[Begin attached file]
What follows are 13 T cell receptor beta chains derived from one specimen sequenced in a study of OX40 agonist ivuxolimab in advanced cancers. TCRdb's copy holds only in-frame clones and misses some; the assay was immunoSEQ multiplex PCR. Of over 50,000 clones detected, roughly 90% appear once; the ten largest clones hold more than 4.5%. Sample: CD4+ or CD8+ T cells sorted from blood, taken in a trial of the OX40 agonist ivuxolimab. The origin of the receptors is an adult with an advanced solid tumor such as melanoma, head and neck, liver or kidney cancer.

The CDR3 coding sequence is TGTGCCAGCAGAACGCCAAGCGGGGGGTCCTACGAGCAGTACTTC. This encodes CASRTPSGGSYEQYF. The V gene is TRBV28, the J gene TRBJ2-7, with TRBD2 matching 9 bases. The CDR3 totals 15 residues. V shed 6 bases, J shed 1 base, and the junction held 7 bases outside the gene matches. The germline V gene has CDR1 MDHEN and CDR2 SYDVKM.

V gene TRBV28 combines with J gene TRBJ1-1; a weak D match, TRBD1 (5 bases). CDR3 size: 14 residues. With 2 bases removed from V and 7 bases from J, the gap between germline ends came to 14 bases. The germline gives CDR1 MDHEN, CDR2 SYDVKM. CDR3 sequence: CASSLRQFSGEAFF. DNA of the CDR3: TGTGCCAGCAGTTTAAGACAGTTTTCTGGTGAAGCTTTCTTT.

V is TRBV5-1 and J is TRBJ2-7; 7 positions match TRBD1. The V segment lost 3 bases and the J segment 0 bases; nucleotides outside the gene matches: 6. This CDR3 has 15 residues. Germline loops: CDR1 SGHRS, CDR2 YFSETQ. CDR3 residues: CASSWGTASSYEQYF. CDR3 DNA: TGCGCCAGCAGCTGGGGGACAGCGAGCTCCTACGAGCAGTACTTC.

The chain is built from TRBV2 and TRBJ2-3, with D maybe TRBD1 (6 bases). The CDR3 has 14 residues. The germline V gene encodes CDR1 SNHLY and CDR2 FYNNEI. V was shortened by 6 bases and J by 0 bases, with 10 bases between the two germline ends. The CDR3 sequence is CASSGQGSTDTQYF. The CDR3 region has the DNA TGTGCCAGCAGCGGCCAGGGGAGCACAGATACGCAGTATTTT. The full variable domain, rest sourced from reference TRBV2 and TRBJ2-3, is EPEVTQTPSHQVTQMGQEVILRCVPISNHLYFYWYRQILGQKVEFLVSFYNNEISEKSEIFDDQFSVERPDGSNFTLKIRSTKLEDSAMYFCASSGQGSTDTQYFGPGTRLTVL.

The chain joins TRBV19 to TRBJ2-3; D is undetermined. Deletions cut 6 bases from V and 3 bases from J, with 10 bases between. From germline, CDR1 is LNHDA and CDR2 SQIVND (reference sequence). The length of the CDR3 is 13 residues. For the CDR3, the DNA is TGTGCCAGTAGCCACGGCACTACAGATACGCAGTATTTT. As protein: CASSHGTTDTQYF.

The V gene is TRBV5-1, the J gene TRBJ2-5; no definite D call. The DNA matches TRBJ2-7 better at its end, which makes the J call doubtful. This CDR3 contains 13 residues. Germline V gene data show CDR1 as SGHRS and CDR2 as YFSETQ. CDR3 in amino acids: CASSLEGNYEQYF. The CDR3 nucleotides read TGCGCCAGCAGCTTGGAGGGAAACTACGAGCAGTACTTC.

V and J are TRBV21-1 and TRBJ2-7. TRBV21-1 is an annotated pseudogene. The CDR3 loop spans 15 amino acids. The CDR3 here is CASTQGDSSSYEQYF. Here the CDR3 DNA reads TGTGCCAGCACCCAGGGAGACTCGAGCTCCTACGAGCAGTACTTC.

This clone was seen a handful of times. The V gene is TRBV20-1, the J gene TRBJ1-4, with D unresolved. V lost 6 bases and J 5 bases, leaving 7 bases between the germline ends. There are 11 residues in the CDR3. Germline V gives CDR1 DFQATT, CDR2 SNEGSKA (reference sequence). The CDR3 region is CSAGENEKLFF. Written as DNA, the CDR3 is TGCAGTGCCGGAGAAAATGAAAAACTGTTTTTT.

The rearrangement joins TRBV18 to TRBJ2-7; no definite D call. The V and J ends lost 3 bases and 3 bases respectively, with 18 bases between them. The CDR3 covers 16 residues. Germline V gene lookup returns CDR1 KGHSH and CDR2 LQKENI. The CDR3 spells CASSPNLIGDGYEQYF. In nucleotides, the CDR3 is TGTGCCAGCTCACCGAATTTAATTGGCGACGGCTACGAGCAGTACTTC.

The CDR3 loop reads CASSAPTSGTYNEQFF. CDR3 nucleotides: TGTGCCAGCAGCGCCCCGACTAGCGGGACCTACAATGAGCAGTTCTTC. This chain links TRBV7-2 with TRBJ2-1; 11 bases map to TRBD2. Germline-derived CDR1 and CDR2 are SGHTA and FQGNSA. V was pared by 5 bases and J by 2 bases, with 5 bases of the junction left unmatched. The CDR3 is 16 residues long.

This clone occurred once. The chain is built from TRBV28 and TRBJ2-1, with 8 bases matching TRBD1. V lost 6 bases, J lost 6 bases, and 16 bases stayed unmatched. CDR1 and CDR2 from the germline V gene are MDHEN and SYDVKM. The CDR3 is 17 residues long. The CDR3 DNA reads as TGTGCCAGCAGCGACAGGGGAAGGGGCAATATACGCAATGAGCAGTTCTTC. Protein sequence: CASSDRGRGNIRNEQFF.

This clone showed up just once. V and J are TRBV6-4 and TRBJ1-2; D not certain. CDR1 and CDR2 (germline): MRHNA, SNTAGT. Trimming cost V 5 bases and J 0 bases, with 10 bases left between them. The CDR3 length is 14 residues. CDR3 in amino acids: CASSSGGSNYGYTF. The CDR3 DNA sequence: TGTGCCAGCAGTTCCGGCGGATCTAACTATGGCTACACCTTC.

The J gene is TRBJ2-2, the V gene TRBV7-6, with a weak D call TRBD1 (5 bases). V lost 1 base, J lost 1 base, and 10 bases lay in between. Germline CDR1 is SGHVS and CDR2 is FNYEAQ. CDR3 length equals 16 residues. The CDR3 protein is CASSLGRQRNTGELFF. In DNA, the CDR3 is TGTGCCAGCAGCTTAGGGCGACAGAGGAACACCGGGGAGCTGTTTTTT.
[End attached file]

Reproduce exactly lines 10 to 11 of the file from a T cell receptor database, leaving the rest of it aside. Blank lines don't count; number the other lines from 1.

The rearrangement joins TRBV18 to TRBJ2-7; no definite D call. The V and J ends lost 3 bases and 3 bases respectively, with 18 bases between them. The CDR3 covers 16 residues. Germline V gene lookup returns CDR1 KGHSH and CDR2 LQKENI. The CDR3 spells CASSPNLIGDGYEQYF. In nucleotides, the CDR3 is TGTGCCAGCTCACCGAATTTAATTGGCGACGGCTACGAGCAGTACTTC.

The CDR3 loop reads CASSAPTSGTYNEQFF. CDR3 nucleotides: TGTGCCAGCAGCGCCCCGACTAGCGGGACCTACAATGAGCAGTTCTTC. This chain links TRBV7-2 with TRBJ2-1; 11 bases map to TRBD2. Germline-derived CDR1 and CDR2 are SGHTA and FQGNSA. V was pared by 5 bases and J by 2 bases, with 5 bases of the junction left unmatched. The CDR3 is 16 residues long.